Being one of the tent pole franchises in the Sucker Punch stable, Sly Cooper has more attitude in its whacky and colourful world than a fairly mischievous thief could dream of. So, with the Sly Trilogy hitting PlayStation Vita, you might be wondering how these classics hold up and if they are worth your time. With the franchise dating all the way back to 2002 (around the same time other great characters jumped onto our screens), the Sly Trilogy brings Sly Cooper, Sly 2: Band of Thieves and Sly 3: Honour Among Thieves to Sony's latest handheld platform. For those of you that have been sneaking away over on the PlayStation 3, you can now pick up and go with Sly. The development of the port for Sly Cooper Collection was handled by Sanzaru Games, who were also the masterminds behind the well-received Sly Cooper: Thieves in Time. With Sly now joining the ranks of HD collections to making their way to PS Vita from its console brother, there has never been a better time to jump in and see one of the greats from the PlayStation 2-era.
As soon as the games are in and raring to go (bearing in mind my copies were digitally downloaded), Sly 1 and 2 are contained in one menu whereas Sly 3 is completely separate. I don't know if this is deliberate for any reason and it is not much of a bad thing; more of a slight hindrance when switching from one to the other. Regardless, you're mere seconds from being in the game and on your way, and coupled with the abundance of Trophies and cross-save functionality with the PS3, there is plenty to sink your teeth into. There is one thing to note, though: upon starting any of the three games, it seems to disconnect you from the network, so if you're downloading anything else it will stop until you leave the Sly game you are currently in.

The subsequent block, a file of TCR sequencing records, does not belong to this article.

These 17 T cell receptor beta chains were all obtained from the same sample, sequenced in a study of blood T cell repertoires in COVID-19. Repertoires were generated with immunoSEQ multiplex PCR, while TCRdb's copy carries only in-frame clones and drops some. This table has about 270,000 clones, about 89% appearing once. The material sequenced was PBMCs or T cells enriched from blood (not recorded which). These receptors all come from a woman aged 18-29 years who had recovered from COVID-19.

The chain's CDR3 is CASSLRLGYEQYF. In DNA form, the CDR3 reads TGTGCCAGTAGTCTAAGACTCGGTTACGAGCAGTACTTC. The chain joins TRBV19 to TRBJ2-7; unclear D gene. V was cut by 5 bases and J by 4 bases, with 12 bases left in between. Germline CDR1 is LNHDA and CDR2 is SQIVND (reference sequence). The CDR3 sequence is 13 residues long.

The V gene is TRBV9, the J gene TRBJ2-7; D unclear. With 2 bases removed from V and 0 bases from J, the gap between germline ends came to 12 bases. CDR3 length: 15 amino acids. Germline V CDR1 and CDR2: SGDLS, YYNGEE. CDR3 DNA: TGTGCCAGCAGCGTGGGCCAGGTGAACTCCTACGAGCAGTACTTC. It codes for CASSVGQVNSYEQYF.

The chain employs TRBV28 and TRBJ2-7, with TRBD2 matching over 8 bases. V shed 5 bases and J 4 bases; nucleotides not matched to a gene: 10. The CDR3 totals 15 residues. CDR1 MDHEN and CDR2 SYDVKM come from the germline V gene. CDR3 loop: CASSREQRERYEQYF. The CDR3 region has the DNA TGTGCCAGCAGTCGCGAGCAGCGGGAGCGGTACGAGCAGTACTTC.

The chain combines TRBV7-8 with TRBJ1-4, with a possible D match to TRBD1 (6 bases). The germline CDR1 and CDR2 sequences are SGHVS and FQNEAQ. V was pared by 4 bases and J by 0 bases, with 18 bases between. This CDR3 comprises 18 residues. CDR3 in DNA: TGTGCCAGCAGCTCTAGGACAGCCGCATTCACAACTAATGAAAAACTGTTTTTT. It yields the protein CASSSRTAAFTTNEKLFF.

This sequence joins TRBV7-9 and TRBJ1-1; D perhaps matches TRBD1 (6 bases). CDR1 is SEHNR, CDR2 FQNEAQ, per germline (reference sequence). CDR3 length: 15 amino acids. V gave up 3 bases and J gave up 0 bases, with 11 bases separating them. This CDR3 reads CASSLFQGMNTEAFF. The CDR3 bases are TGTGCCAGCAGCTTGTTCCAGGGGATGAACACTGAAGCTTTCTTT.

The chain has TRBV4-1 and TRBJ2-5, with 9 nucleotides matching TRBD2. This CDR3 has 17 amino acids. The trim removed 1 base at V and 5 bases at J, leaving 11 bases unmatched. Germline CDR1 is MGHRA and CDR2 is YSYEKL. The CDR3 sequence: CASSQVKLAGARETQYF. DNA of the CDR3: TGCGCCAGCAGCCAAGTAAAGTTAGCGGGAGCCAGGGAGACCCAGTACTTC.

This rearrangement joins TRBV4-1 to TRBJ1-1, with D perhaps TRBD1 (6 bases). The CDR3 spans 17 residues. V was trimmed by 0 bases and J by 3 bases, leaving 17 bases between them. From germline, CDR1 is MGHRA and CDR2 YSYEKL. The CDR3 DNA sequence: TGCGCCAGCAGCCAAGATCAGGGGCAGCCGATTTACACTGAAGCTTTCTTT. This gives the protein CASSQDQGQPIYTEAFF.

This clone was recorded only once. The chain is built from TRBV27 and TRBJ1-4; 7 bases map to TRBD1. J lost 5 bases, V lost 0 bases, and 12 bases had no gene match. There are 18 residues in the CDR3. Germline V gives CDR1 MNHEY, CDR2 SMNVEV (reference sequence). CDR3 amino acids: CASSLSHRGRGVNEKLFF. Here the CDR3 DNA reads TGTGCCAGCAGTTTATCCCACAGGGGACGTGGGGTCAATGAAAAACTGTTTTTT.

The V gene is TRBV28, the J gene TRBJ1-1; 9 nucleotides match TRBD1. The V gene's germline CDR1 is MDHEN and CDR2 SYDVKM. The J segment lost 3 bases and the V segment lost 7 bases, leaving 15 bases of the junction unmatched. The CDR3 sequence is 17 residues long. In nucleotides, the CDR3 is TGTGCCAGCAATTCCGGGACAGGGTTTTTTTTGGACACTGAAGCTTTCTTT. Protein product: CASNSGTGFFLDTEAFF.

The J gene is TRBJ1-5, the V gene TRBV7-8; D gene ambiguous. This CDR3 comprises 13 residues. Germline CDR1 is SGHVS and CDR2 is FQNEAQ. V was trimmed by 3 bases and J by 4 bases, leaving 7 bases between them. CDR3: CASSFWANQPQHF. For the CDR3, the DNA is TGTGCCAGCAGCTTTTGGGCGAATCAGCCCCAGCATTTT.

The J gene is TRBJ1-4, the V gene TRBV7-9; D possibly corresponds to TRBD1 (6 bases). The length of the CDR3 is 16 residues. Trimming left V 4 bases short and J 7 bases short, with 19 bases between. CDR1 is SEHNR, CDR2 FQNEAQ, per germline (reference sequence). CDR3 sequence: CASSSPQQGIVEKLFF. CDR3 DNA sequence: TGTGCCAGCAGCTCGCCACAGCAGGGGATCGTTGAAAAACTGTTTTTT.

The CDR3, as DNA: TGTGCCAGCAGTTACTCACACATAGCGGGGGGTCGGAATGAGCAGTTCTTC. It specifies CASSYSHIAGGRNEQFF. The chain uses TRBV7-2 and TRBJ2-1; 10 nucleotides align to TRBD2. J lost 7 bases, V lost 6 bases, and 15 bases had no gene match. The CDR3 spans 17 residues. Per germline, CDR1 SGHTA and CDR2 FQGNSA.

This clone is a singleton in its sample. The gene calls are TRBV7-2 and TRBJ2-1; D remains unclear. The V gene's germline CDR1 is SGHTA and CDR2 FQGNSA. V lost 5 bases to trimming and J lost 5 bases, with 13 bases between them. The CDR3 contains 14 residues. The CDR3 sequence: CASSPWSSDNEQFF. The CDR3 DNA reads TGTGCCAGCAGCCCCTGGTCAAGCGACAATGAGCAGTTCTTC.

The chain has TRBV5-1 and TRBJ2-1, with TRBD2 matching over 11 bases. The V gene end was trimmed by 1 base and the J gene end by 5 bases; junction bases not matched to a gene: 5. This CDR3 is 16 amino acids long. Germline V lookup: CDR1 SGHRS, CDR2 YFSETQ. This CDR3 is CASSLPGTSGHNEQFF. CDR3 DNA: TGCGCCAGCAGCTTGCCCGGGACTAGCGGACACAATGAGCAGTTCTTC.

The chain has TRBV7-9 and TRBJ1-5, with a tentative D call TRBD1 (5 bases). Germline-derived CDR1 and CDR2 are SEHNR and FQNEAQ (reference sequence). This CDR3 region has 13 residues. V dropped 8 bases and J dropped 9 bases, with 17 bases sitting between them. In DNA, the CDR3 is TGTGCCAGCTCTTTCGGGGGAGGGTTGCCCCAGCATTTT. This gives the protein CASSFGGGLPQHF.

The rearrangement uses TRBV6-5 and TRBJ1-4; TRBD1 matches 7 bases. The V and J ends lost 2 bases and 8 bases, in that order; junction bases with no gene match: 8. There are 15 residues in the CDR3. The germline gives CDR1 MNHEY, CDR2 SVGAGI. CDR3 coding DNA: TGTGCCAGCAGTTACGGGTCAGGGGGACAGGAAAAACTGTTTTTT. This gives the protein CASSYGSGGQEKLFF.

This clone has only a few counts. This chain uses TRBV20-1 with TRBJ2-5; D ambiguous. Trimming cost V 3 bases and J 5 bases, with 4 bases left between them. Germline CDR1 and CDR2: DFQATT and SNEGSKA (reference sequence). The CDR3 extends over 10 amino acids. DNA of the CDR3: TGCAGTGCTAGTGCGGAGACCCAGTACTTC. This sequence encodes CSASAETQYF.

All three classics bring their unique villains, intriguing characters and let us not go forgetting the rather wicked boss fights. This is something I've always found to be particularly compelling about the Sly Cooper universe; every character you meet, every villain you must cross paths with, plays their role exceptionally. Needless to say, their antics will have you glued to your screen for hours, laughing away at the comedic spin thrown in for good measure. There's plenty of highlights, whether it be hunting down the family "Thievious Raccoonus" in Sly 1, sneaking around the world in Sly 2 searching for the Clockwerk parts, or reuniting the team in order to get into the Cooper Vault during Sly 3. There is certainly heaps of content and a great time as ever to jump in or revisit for some nostalgic playtime.
Don't be thinking that any of the three games perform sluggishly in handheld form; each title handles wonderfully, featuring a solid frame rate and fluid controls, while everything is mapped out perfectly to enjoy this great journey into the past times of the Sly world. The only minor gripe is that the camera can at times prove irritating, but it can be controlled to shift your view in a 360-degree motion really easily.
Visually, all three games have stood the test of time well, although this might be part and parcel of their distinctive art style. Sly 1, however, does suffer from looking somewhat jaggy, and being the oldest of the bunch, it is of no surprise. Still, like every great franchise, technical polish tends to improve as the sequels come out, and sure enough, Band of Thieves has Sly looking brighter and crispier than ever. Sly 3 is undoubtedly the most visually impressive of the three games, with the HD makeover really flexing its muscles on PS Vita's screen. Do keep in mind the cut scenes shift back to 4:3 ratio and can be a little off-putting when jumping back to gameplay, but apart from that, the Sly Collection remains a visually-stunning package.
The Sly Trilogy is covered in all the classic Sucker Punch stylings and Sanzaru Games has done an awesome job bringing the sneaky raccoon into the HD world. With solid framerates, great visuals, memorable characters and heaps of Trophies, you'd be mad to pass this up.
-The Final Word-
Sly's jump to PS Vita is a resounding success, with solid gameplay and stories wrapped in impressive technical polish and Cross-Save support.